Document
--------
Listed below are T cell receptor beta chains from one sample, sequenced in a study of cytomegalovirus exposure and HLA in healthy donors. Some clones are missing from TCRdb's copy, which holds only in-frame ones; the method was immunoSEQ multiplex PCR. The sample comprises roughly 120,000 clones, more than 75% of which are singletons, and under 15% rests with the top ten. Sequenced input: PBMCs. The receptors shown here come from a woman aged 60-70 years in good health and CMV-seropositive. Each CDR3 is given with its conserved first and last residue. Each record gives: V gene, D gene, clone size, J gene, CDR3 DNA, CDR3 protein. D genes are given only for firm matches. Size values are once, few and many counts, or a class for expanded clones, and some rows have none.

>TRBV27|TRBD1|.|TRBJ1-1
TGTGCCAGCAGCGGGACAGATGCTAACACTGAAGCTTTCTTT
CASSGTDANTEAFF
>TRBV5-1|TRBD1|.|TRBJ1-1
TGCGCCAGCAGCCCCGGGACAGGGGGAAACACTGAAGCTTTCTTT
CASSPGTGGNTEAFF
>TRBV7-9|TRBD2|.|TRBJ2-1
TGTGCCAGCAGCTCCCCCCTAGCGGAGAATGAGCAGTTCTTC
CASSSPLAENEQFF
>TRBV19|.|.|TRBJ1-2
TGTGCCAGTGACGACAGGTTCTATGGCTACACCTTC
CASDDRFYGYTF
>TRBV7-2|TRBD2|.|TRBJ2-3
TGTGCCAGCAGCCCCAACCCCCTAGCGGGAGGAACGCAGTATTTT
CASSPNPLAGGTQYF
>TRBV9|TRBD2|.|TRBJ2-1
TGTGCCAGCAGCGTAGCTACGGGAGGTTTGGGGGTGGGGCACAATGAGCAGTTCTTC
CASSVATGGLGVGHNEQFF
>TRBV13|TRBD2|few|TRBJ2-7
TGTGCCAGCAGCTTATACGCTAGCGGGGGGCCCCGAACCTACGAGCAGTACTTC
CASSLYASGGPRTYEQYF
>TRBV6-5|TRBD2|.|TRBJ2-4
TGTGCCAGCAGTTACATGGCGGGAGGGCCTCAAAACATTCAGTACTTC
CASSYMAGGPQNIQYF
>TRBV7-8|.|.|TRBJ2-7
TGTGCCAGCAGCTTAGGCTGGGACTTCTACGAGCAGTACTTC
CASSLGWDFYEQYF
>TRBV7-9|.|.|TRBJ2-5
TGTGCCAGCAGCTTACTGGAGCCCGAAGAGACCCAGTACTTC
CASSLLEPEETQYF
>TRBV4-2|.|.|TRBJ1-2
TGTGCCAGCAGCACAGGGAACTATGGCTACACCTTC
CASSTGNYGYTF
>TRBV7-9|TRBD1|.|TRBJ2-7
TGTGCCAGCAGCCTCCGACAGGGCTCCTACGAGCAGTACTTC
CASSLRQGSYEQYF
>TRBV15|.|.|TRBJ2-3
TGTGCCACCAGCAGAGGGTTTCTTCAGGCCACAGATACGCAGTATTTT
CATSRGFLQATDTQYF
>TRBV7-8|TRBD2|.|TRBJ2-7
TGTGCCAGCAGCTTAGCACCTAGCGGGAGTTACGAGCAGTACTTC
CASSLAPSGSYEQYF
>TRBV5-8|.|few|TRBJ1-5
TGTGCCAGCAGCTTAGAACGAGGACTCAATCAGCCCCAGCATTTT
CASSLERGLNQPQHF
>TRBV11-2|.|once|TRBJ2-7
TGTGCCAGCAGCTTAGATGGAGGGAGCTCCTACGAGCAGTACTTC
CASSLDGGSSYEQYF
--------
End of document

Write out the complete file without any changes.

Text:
Listed below are T cell receptor beta chains from one sample, sequenced in a study of cytomegalovirus exposure and HLA in healthy donors. Some clones are missing from TCRdb's copy, which holds only in-frame ones; the method was immunoSEQ multiplex PCR. The sample comprises roughly 120,000 clones, more than 75% of which are singletons, and under 15% rests with the top ten. Sequenced input: PBMCs. The receptors shown here come from a woman aged 60-70 years in good health and CMV-seropositive. Each CDR3 is given with its conserved first and last residue. Each record gives: V gene, D gene, clone size, J gene, CDR3 DNA, CDR3 protein. D genes are given only for firm matches. Size values are once, few and many counts, or a class for expanded clones, and some rows have none.

>TRBV27|TRBD1|.|TRBJ1-1
TGTGCCAGCAGCGGGACAGATGCTAACACTGAAGCTTTCTTT
CASSGTDANTEAFF
>TRBV5-1|TRBD1|.|TRBJ1-1
TGCGCCAGCAGCCCCGGGACAGGGGGAAACACTGAAGCTTTCTTT
CASSPGTGGNTEAFF
>TRBV7-9|TRBD2|.|TRBJ2-1
TGTGCCAGCAGCTCCCCCCTAGCGGAGAATGAGCAGTTCTTC
CASSSPLAENEQFF
>TRBV19|.|.|TRBJ1-2
TGTGCCAGTGACGACAGGTTCTATGGCTACACCTTC
CASDDRFYGYTF
>TRBV7-2|TRBD2|.|TRBJ2-3
TGTGCCAGCAGCCCCAACCCCCTAGCGGGAGGAACGCAGTATTTT
CASSPNPLAGGTQYF
>TRBV9|TRBD2|.|TRBJ2-1
TGTGCCAGCAGCGTAGCTACGGGAGGTTTGGGGGTGGGGCACAATGAGCAGTTCTTC
CASSVATGGLGVGHNEQFF
>TRBV13|TRBD2|few|TRBJ2-7
TGTGCCAGCAGCTTATACGCTAGCGGGGGGCCCCGAACCTACGAGCAGTACTTC
CASSLYASGGPRTYEQYF
>TRBV6-5|TRBD2|.|TRBJ2-4
TGTGCCAGCAGTTACATGGCGGGAGGGCCTCAAAACATTCAGTACTTC
CASSYMAGGPQNIQYF
>TRBV7-8|.|.|TRBJ2-7
TGTGCCAGCAGCTTAGGCTGGGACTTCTACGAGCAGTACTTC
CASSLGWDFYEQYF
>TRBV7-9|.|.|TRBJ2-5
TGTGCCAGCAGCTTACTGGAGCCCGAAGAGACCCAGTACTTC
CASSLLEPEETQYF
>TRBV4-2|.|.|TRBJ1-2
TGTGCCAGCAGCACAGGGAACTATGGCTACACCTTC
CASSTGNYGYTF
>TRBV7-9|TRBD1|.|TRBJ2-7
TGTGCCAGCAGCCTCCGACAGGGCTCCTACGAGCAGTACTTC
CASSLRQGSYEQYF
>TRBV15|.|.|TRBJ2-3
TGTGCCACCAGCAGAGGGTTTCTTCAGGCCACAGATACGCAGTATTTT
CATSRGFLQATDTQYF
>TRBV7-8|TRBD2|.|TRBJ2-7
TGTGCCAGCAGCTTAGCACCTAGCGGGAGTTACGAGCAGTACTTC
CASSLAPSGSYEQYF
>TRBV5-8|.|few|TRBJ1-5
TGTGCCAGCAGCTTAGAACGAGGACTCAATCAGCCCCAGCATTTT
CASSLERGLNQPQHF
>TRBV11-2|.|once|TRBJ2-7
TGTGCCAGCAGCTTAGATGGAGGGAGCTCCTACGAGCAGTACTTC
CASSLDGGSSYEQYF